Harper Lee’s To Kill a Mockingbird was originally published in 1960. It immediately got celebrated by critics and readers alike, securing the author a Pulitzer prize. Just a couple of years later, it got a brilliant movie adaptation directed by Robert Mulligan and starring Gregory Peck, that went on to win several Academy Awards and even more nominations. Naturally, this phenomenon could not go unnoticed by respective scholars, many of whom made names for themselves investigating it.
Of course, the novel found its way into the curriculum. All students across the nation read it and write about it. But, given all the existing critics, how To Kill a Mockingbird summary or essay worth reading can look like? What can students say about it that has not been said a million times before? The truth is that academic curriculum does not expect you to come up with any game-changing findings. It has a different goal – making sure that you have indeed read the novel attentively and that you can share your opinion about it comprehensively in an essay on To Kill a Mockingbird.
When you write To Kill a Mockingbird essay, the first thing you need to understand is what precisely is expected of you. The task given by your teacher usually specifies the kind of essay that you should write through To Kill a Mockingbird essay prompts. Prompts will include questions that will tell you whether you should write book summary or just chapter summary; whether you should describe particular character’s behavior and evolution throughout the novel; or, investigate particular theme (for example, racism and racial prejudice, gender roles and rape, economic injustice, the understanding of law and morality, etc.)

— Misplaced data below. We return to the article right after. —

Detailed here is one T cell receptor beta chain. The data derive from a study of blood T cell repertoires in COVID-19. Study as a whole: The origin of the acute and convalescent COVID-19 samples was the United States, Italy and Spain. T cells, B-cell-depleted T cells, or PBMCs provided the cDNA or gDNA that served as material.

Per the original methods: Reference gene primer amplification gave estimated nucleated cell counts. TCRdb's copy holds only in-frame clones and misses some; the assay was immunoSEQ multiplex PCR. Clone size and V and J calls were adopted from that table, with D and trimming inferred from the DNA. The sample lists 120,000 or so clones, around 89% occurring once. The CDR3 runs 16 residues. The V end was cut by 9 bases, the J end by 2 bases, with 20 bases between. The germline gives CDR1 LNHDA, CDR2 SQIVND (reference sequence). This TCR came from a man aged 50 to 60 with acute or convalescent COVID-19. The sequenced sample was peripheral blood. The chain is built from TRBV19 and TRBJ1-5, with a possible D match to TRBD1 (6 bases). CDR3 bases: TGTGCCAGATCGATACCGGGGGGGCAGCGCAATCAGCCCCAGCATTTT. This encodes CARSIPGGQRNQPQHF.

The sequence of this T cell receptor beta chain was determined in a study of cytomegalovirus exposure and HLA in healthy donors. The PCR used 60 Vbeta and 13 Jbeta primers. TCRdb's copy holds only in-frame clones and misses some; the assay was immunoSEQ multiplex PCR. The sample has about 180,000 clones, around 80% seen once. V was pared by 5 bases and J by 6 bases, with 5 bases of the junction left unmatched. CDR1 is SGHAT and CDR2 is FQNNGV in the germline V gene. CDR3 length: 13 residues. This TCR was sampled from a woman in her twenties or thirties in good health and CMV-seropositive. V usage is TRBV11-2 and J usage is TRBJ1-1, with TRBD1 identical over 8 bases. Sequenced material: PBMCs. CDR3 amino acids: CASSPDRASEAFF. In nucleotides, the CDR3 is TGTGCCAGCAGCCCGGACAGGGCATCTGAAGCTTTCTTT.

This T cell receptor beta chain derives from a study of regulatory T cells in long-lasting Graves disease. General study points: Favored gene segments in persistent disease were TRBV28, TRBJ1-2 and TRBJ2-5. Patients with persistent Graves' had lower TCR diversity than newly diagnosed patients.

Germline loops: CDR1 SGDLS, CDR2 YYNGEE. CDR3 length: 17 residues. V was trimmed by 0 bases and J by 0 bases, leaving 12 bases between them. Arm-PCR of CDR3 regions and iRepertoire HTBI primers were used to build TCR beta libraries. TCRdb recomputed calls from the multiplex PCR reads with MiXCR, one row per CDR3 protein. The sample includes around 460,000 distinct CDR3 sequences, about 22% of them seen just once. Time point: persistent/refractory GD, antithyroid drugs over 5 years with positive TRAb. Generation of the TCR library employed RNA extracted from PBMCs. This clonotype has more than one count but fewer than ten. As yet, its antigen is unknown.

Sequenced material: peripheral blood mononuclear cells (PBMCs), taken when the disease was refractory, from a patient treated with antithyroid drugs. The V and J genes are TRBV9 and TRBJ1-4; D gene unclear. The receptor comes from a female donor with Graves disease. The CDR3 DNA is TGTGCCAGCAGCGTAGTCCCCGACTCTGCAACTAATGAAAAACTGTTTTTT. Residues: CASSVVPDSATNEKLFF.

Most often, the goal of high school essays is to make sure that the student has actually read the book. As such, your task will most often be summarizing either the entire novel or its particular chapter(s). If you are taking an advanced English class, however, then your task will be more creative, and you will have to expand upon a given topic. But even in this case, once again, you should remember that your goal is expressing your thoughts and not changing the perception of this literary piece worldwide. In other words, all you should do is answer To Kill a Mockingbird essay questions.
Book summary is precisely what one may think it is. It is a brief retelling of the text gist. If you write a summary of To Kill a Mockingbird, your task may be either summarizing its particular chapter, a number of chapters, or the book as a whole. A summary recaptures the main points of the text, be it the main events described or the main ideas conveyed (or both). Merely reading the text may not be enough to write a worthwhile summary.
Writing proper summary requires attentive and active reading. This involves taking notes about all the most meaningful bits of the text you summarize. When we talk about fiction literature, such as a novel, you should – among other things – keep track of the character development. Since novels are usually voluminous, you should be prepared that your notes will be somewhat extensive and you might need to condense them to fit into your summary’s assigned word count.